The left ventricle is conical in shape with an anteroinferiorly projecting apex and is longer with thicker walls than the right ventricle. It is separated from the right ventricle by the interventricular septum, which is concave in shape (i.e. bulges into the right ventricle). Internally, there are smooth inflow and outflow tracts and the remainder of the left ventricle (mainly apical) is lined by fine trabeculae carneae. The ventricular wall is thickest at the base and thins to only 1-2 mm at the apex.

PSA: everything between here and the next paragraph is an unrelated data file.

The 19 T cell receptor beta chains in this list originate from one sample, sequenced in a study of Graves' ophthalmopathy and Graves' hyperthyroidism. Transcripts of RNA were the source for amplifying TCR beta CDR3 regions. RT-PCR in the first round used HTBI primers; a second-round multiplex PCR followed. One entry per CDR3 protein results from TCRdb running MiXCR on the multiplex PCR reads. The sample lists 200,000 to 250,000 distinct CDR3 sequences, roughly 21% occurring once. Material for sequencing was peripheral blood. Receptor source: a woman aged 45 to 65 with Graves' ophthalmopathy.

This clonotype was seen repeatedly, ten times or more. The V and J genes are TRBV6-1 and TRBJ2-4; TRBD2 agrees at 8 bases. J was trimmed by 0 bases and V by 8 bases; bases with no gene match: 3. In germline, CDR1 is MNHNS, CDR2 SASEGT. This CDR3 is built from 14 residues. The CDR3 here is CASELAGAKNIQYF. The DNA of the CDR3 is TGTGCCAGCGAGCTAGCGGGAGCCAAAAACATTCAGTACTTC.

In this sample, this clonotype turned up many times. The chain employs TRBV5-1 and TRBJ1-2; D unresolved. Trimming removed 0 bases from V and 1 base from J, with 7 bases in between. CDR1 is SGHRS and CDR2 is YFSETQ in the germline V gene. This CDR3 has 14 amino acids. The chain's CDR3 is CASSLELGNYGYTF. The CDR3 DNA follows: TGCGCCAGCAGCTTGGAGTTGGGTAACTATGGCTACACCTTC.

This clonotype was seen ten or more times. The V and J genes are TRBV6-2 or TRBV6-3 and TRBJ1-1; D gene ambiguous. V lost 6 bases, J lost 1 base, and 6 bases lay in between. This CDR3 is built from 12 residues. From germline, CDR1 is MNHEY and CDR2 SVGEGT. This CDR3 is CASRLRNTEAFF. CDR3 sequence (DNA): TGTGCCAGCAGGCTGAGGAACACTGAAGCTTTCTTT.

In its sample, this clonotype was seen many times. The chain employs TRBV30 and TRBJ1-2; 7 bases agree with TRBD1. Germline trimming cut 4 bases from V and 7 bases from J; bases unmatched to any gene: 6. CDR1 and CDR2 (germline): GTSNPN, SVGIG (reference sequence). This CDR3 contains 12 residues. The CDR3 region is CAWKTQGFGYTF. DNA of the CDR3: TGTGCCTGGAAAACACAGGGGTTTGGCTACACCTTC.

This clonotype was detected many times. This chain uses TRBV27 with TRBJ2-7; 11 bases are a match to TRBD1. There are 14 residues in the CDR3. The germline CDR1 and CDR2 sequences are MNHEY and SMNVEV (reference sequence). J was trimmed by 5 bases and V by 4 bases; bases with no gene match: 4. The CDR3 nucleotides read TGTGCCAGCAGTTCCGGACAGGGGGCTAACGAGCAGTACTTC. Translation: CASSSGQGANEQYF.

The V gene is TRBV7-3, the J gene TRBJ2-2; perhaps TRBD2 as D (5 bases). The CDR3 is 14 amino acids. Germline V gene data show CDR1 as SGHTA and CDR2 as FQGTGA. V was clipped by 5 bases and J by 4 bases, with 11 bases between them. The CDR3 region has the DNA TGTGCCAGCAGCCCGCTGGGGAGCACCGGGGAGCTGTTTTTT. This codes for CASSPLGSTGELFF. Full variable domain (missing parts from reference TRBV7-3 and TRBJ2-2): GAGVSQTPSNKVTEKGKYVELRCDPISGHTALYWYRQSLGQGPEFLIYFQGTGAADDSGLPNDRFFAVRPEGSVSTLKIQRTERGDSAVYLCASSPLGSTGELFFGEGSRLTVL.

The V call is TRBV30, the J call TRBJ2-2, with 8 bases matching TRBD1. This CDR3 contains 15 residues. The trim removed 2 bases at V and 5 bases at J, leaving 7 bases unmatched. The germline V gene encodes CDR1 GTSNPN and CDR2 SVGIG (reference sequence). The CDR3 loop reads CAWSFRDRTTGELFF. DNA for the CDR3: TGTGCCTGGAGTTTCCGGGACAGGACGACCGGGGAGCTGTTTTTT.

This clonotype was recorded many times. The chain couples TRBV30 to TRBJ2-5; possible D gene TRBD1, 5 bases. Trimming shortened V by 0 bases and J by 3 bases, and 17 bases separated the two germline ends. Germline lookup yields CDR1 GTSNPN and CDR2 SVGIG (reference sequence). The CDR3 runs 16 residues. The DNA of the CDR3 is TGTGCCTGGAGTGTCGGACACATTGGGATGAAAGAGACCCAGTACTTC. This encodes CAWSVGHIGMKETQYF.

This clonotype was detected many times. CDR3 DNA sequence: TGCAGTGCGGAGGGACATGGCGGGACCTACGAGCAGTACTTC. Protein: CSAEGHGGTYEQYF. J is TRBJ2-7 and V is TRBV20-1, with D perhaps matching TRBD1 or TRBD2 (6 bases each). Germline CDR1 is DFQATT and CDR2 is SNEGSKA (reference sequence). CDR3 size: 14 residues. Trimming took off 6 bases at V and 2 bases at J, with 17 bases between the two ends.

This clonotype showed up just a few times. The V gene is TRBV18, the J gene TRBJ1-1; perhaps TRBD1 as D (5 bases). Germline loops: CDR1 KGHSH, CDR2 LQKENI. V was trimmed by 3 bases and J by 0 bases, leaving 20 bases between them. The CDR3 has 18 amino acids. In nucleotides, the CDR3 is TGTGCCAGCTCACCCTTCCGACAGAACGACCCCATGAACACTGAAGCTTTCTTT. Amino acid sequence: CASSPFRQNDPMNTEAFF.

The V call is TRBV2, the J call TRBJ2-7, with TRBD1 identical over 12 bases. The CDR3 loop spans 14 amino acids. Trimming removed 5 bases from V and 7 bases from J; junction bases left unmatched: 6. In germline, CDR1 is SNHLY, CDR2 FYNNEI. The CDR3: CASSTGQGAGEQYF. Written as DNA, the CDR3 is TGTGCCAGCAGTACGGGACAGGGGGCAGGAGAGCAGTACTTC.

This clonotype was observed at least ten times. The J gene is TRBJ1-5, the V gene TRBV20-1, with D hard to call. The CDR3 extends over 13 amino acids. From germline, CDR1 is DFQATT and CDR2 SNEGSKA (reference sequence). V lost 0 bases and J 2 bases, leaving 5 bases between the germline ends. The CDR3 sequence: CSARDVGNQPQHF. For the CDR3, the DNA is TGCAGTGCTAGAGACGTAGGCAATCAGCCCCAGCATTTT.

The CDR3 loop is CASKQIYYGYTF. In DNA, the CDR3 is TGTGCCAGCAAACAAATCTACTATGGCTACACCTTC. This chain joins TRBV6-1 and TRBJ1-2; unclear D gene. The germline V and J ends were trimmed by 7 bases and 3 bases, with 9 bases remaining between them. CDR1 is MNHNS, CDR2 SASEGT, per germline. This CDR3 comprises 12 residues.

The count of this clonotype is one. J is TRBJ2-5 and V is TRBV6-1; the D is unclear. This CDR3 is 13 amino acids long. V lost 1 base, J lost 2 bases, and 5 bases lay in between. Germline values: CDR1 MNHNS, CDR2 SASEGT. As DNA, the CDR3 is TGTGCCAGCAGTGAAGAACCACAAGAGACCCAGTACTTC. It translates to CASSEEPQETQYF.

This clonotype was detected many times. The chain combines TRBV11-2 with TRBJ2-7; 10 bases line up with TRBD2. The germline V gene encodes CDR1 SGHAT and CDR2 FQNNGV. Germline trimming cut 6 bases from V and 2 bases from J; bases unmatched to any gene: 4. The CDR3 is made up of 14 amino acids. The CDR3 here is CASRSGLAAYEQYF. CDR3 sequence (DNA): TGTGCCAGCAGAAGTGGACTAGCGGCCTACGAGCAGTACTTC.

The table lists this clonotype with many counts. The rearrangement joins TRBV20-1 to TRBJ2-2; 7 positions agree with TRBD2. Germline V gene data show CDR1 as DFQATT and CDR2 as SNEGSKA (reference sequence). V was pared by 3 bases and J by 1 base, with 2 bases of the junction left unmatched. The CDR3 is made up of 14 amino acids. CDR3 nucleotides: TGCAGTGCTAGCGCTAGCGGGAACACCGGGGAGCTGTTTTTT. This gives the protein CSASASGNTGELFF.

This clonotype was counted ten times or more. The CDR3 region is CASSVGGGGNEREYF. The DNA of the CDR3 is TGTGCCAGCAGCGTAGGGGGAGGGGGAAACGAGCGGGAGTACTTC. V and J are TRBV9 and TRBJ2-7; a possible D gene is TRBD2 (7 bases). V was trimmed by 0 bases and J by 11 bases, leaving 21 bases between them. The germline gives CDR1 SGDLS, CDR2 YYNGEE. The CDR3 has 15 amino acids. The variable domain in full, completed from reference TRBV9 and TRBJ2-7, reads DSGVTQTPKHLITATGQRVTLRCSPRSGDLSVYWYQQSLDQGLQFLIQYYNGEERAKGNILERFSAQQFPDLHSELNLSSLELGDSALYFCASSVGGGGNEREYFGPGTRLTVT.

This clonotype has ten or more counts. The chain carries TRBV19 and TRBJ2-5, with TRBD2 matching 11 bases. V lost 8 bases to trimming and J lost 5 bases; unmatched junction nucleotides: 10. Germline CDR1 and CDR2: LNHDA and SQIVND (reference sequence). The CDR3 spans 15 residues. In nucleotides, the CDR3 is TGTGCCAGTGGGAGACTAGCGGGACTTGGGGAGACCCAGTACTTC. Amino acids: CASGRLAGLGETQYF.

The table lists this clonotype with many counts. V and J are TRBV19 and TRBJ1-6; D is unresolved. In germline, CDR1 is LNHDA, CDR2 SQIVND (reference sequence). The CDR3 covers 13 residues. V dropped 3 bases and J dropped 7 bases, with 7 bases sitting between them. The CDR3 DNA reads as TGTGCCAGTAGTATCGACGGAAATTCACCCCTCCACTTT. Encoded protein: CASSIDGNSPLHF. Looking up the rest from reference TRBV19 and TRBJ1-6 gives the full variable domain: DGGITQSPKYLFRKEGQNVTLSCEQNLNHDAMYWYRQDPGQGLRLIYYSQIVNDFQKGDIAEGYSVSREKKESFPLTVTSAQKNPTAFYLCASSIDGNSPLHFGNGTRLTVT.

- anterior lateral (anterolateral)
- posterior medial (posteromedial)
- arterial supply
- venous drainage
- anterior: interventricular septum, right ventricle
- posterior: descending aorta, left vagus nerve, sympathetic chain
- superior: left atrium
- right: right side of pleura
- left: left lung pleura and left phrenic nerve
- double-inlet ventricle: inflow from both the right and left atria
- parachute valve: mitral valve chordae tendineae inserting into a single papillary muscle
On contrast-enhanced chest CT and cardiac MRI, the left ventricle when measured on axial slices can be considered enlarged when the transverse diameter is ≥58 mm (male) and ≥53 mm (female) .